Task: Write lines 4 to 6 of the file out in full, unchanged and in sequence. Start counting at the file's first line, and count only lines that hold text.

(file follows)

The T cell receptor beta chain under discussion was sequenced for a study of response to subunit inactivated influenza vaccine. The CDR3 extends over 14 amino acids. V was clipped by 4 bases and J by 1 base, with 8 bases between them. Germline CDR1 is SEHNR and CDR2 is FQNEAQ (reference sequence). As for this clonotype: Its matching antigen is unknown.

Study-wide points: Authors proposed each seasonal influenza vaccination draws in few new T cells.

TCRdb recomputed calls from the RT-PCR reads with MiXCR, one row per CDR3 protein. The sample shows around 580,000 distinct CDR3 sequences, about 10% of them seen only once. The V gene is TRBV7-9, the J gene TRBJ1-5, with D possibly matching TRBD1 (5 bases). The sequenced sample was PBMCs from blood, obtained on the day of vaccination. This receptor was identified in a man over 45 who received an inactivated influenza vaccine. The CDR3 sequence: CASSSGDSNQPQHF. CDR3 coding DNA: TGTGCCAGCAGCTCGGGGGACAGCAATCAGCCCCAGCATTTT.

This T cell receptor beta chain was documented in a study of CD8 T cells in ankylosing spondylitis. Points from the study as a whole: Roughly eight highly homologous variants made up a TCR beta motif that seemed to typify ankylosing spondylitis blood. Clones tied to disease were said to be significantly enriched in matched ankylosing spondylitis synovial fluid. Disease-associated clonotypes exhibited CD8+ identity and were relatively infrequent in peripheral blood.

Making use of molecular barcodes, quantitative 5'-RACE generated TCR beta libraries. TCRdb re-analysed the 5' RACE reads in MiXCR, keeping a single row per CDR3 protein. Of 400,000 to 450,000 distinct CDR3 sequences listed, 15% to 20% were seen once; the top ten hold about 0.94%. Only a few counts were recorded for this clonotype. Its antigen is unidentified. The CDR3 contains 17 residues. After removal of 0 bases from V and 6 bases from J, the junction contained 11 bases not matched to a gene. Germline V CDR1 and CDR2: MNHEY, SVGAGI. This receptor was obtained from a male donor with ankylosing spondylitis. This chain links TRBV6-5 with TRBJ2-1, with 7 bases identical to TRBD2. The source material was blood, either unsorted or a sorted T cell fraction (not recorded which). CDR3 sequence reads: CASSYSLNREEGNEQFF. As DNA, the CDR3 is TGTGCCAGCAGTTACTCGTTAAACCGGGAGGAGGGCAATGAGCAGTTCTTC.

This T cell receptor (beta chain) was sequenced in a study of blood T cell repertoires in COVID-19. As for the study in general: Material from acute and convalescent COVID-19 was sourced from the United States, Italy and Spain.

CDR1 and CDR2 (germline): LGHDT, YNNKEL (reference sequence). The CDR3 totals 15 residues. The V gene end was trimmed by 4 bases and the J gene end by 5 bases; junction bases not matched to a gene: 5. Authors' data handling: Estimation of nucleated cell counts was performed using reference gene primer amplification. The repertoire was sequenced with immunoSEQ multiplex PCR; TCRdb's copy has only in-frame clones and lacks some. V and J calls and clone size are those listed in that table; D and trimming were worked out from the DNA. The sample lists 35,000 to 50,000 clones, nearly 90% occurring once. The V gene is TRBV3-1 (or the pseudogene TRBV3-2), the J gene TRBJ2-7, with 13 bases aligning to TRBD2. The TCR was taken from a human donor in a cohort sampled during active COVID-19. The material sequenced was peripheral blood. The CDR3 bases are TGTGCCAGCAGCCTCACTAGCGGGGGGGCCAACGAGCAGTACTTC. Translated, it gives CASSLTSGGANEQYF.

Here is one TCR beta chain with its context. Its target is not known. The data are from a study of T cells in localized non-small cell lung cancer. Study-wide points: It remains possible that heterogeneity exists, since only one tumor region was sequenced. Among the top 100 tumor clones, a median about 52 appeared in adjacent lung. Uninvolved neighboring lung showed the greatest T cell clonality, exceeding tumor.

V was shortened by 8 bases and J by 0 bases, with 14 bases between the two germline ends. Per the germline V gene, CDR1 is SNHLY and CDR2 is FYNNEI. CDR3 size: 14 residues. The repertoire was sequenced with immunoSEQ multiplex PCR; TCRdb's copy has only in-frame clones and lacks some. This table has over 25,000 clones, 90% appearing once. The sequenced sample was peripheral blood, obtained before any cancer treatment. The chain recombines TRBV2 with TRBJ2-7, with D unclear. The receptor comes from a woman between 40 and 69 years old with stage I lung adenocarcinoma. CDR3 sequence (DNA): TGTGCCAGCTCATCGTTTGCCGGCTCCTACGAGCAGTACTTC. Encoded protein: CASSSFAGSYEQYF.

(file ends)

This T cell receptor beta chain was documented in a study of CD8 T cells in ankylosing spondylitis. Points from the study as a whole: Roughly eight highly homologous variants made up a TCR beta motif that seemed to typify ankylosing spondylitis blood. Clones tied to disease were said to be significantly enriched in matched ankylosing spondylitis synovial fluid. Disease-associated clonotypes exhibited CD8+ identity and were relatively infrequent in peripheral blood.

Making use of molecular barcodes, quantitative 5'-RACE generated TCR beta libraries. TCRdb re-analysed the 5' RACE reads in MiXCR, keeping a single row per CDR3 protein. Of 400,000 to 450,000 distinct CDR3 sequences listed, 15% to 20% were seen once; the top ten hold about 0.94%. Only a few counts were recorded for this clonotype. Its antigen is unidentified. The CDR3 contains 17 residues. After removal of 0 bases from V and 6 bases from J, the junction contained 11 bases not matched to a gene. Germline V CDR1 and CDR2: MNHEY, SVGAGI. This receptor was obtained from a male donor with ankylosing spondylitis. This chain links TRBV6-5 with TRBJ2-1, with 7 bases identical to TRBD2. The source material was blood, either unsorted or a sorted T cell fraction (not recorded which). CDR3 sequence reads: CASSYSLNREEGNEQFF. As DNA, the CDR3 is TGTGCCAGCAGTTACTCGTTAAACCGGGAGGAGGGCAATGAGCAGTTCTTC.

This T cell receptor (beta chain) was sequenced in a study of blood T cell repertoires in COVID-19. As for the study in general: Material from acute and convalescent COVID-19 was sourced from the United States, Italy and Spain.